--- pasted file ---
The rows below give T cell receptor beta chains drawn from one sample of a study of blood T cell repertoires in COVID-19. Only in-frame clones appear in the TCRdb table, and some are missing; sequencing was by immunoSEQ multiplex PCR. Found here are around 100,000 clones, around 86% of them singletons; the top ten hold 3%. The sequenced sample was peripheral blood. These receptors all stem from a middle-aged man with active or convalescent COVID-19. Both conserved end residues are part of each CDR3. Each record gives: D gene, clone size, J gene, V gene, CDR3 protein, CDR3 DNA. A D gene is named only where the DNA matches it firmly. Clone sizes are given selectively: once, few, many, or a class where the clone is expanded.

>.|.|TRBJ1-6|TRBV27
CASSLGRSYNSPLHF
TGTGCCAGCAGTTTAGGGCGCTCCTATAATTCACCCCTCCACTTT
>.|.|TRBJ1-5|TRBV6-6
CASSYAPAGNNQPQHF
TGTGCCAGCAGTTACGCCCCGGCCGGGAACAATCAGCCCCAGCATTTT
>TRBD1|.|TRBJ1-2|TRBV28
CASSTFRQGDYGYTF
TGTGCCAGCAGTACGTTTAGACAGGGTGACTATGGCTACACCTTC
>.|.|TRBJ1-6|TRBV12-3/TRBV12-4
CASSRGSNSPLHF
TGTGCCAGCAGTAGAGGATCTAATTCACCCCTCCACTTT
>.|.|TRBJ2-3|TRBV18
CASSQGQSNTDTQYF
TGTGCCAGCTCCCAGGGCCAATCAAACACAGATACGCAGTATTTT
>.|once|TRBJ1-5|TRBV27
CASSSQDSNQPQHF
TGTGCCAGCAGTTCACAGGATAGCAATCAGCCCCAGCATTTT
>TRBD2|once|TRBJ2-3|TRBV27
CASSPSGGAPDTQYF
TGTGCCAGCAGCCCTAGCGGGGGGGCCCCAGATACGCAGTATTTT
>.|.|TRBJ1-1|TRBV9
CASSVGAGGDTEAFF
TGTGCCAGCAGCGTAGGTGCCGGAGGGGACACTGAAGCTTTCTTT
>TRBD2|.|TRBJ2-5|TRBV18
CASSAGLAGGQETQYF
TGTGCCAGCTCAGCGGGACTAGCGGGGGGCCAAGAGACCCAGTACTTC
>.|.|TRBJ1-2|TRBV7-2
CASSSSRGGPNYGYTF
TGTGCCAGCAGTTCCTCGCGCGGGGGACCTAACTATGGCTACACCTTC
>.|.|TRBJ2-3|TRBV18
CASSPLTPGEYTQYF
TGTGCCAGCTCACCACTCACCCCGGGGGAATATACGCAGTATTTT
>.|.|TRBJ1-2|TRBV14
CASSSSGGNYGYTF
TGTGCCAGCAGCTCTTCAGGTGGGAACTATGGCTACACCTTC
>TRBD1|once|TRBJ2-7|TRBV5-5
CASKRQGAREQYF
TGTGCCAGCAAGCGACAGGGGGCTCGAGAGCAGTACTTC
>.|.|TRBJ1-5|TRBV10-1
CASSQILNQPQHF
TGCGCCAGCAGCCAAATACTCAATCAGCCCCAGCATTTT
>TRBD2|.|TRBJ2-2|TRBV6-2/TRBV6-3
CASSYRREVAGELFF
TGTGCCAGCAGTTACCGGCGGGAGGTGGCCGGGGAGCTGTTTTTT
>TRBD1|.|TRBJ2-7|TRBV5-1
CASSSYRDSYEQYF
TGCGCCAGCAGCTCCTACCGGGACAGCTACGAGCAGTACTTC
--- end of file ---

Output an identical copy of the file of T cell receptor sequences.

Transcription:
The rows below give T cell receptor beta chains drawn from one sample of a study of blood T cell repertoires in COVID-19. Only in-frame clones appear in the TCRdb table, and some are missing; sequencing was by immunoSEQ multiplex PCR. Found here are around 100,000 clones, around 86% of them singletons; the top ten hold 3%. The sequenced sample was peripheral blood. These receptors all stem from a middle-aged man with active or convalescent COVID-19. Both conserved end residues are part of each CDR3. Each record gives: D gene, clone size, J gene, V gene, CDR3 protein, CDR3 DNA. A D gene is named only where the DNA matches it firmly. Clone sizes are given selectively: once, few, many, or a class where the clone is expanded.

>.|.|TRBJ1-6|TRBV27
CASSLGRSYNSPLHF
TGTGCCAGCAGTTTAGGGCGCTCCTATAATTCACCCCTCCACTTT
>.|.|TRBJ1-5|TRBV6-6
CASSYAPAGNNQPQHF
TGTGCCAGCAGTTACGCCCCGGCCGGGAACAATCAGCCCCAGCATTTT
>TRBD1|.|TRBJ1-2|TRBV28
CASSTFRQGDYGYTF
TGTGCCAGCAGTACGTTTAGACAGGGTGACTATGGCTACACCTTC
>.|.|TRBJ1-6|TRBV12-3/TRBV12-4
CASSRGSNSPLHF
TGTGCCAGCAGTAGAGGATCTAATTCACCCCTCCACTTT
>.|.|TRBJ2-3|TRBV18
CASSQGQSNTDTQYF
TGTGCCAGCTCCCAGGGCCAATCAAACACAGATACGCAGTATTTT
>.|once|TRBJ1-5|TRBV27
CASSSQDSNQPQHF
TGTGCCAGCAGTTCACAGGATAGCAATCAGCCCCAGCATTTT
>TRBD2|once|TRBJ2-3|TRBV27
CASSPSGGAPDTQYF
TGTGCCAGCAGCCCTAGCGGGGGGGCCCCAGATACGCAGTATTTT
>.|.|TRBJ1-1|TRBV9
CASSVGAGGDTEAFF
TGTGCCAGCAGCGTAGGTGCCGGAGGGGACACTGAAGCTTTCTTT
>TRBD2|.|TRBJ2-5|TRBV18
CASSAGLAGGQETQYF
TGTGCCAGCTCAGCGGGACTAGCGGGGGGCCAAGAGACCCAGTACTTC
>.|.|TRBJ1-2|TRBV7-2
CASSSSRGGPNYGYTF
TGTGCCAGCAGTTCCTCGCGCGGGGGACCTAACTATGGCTACACCTTC
>.|.|TRBJ2-3|TRBV18
CASSPLTPGEYTQYF
TGTGCCAGCTCACCACTCACCCCGGGGGAATATACGCAGTATTTT
>.|.|TRBJ1-2|TRBV14
CASSSSGGNYGYTF
TGTGCCAGCAGCTCTTCAGGTGGGAACTATGGCTACACCTTC
>TRBD1|once|TRBJ2-7|TRBV5-5
CASKRQGAREQYF
TGTGCCAGCAAGCGACAGGGGGCTCGAGAGCAGTACTTC
>.|.|TRBJ1-5|TRBV10-1
CASSQILNQPQHF
TGCGCCAGCAGCCAAATACTCAATCAGCCCCAGCATTTT
>TRBD2|.|TRBJ2-2|TRBV6-2/TRBV6-3
CASSYRREVAGELFF
TGTGCCAGCAGTTACCGGCGGGAGGTGGCCGGGGAGCTGTTTTTT
>TRBD1|.|TRBJ2-7|TRBV5-1
CASSSYRDSYEQYF
TGCGCCAGCAGCTCCTACCGGGACAGCTACGAGCAGTACTTC